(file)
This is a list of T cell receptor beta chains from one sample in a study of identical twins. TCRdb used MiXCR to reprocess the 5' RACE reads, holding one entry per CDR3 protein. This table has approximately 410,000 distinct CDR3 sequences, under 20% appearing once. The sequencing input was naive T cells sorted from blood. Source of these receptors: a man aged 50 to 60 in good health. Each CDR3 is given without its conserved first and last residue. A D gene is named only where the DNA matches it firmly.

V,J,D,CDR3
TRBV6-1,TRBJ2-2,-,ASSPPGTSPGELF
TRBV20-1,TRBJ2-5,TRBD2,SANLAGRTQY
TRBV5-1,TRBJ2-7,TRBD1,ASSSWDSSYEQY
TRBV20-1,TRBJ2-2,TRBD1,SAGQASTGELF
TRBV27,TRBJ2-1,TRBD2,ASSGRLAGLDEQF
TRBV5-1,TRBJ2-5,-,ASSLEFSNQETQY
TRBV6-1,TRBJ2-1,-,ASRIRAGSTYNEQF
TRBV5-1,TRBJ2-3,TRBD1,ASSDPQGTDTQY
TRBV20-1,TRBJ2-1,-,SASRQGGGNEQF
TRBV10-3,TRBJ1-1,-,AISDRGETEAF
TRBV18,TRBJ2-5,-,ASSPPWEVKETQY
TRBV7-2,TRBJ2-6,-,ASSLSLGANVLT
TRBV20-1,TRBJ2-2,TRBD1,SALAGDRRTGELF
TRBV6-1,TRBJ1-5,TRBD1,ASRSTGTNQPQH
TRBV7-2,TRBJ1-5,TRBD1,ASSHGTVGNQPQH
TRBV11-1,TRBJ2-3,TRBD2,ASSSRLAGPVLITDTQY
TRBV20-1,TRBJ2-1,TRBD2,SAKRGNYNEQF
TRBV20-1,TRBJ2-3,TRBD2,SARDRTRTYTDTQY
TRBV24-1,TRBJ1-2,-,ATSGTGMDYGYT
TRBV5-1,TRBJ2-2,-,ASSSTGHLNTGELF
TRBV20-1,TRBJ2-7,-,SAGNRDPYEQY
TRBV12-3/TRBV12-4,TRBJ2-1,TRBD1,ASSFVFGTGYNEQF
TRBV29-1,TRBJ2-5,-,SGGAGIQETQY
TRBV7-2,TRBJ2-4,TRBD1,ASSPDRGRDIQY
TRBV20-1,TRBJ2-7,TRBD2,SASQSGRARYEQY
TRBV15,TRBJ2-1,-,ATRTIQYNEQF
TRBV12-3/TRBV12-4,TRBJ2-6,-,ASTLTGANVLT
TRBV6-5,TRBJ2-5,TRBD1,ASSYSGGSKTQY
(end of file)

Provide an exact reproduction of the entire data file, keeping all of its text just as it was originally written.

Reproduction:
This is a list of T cell receptor beta chains from one sample in a study of identical twins. TCRdb used MiXCR to reprocess the 5' RACE reads, holding one entry per CDR3 protein. This table has approximately 410,000 distinct CDR3 sequences, under 20% appearing once. The sequencing input was naive T cells sorted from blood. Source of these receptors: a man aged 50 to 60 in good health. Each CDR3 is given without its conserved first and last residue. A D gene is named only where the DNA matches it firmly.

V,J,D,CDR3
TRBV6-1,TRBJ2-2,-,ASSPPGTSPGELF
TRBV20-1,TRBJ2-5,TRBD2,SANLAGRTQY
TRBV5-1,TRBJ2-7,TRBD1,ASSSWDSSYEQY
TRBV20-1,TRBJ2-2,TRBD1,SAGQASTGELF
TRBV27,TRBJ2-1,TRBD2,ASSGRLAGLDEQF
TRBV5-1,TRBJ2-5,-,ASSLEFSNQETQY
TRBV6-1,TRBJ2-1,-,ASRIRAGSTYNEQF
TRBV5-1,TRBJ2-3,TRBD1,ASSDPQGTDTQY
TRBV20-1,TRBJ2-1,-,SASRQGGGNEQF
TRBV10-3,TRBJ1-1,-,AISDRGETEAF
TRBV18,TRBJ2-5,-,ASSPPWEVKETQY
TRBV7-2,TRBJ2-6,-,ASSLSLGANVLT
TRBV20-1,TRBJ2-2,TRBD1,SALAGDRRTGELF
TRBV6-1,TRBJ1-5,TRBD1,ASRSTGTNQPQH
TRBV7-2,TRBJ1-5,TRBD1,ASSHGTVGNQPQH
TRBV11-1,TRBJ2-3,TRBD2,ASSSRLAGPVLITDTQY
TRBV20-1,TRBJ2-1,TRBD2,SAKRGNYNEQF
TRBV20-1,TRBJ2-3,TRBD2,SARDRTRTYTDTQY
TRBV24-1,TRBJ1-2,-,ATSGTGMDYGYT
TRBV5-1,TRBJ2-2,-,ASSSTGHLNTGELF
TRBV20-1,TRBJ2-7,-,SAGNRDPYEQY
TRBV12-3/TRBV12-4,TRBJ2-1,TRBD1,ASSFVFGTGYNEQF
TRBV29-1,TRBJ2-5,-,SGGAGIQETQY
TRBV7-2,TRBJ2-4,TRBD1,ASSPDRGRDIQY
TRBV20-1,TRBJ2-7,TRBD2,SASQSGRARYEQY
TRBV15,TRBJ2-1,-,ATRTIQYNEQF
TRBV12-3/TRBV12-4,TRBJ2-6,-,ASTLTGANVLT
TRBV6-5,TRBJ2-5,TRBD1,ASSYSGGSKTQY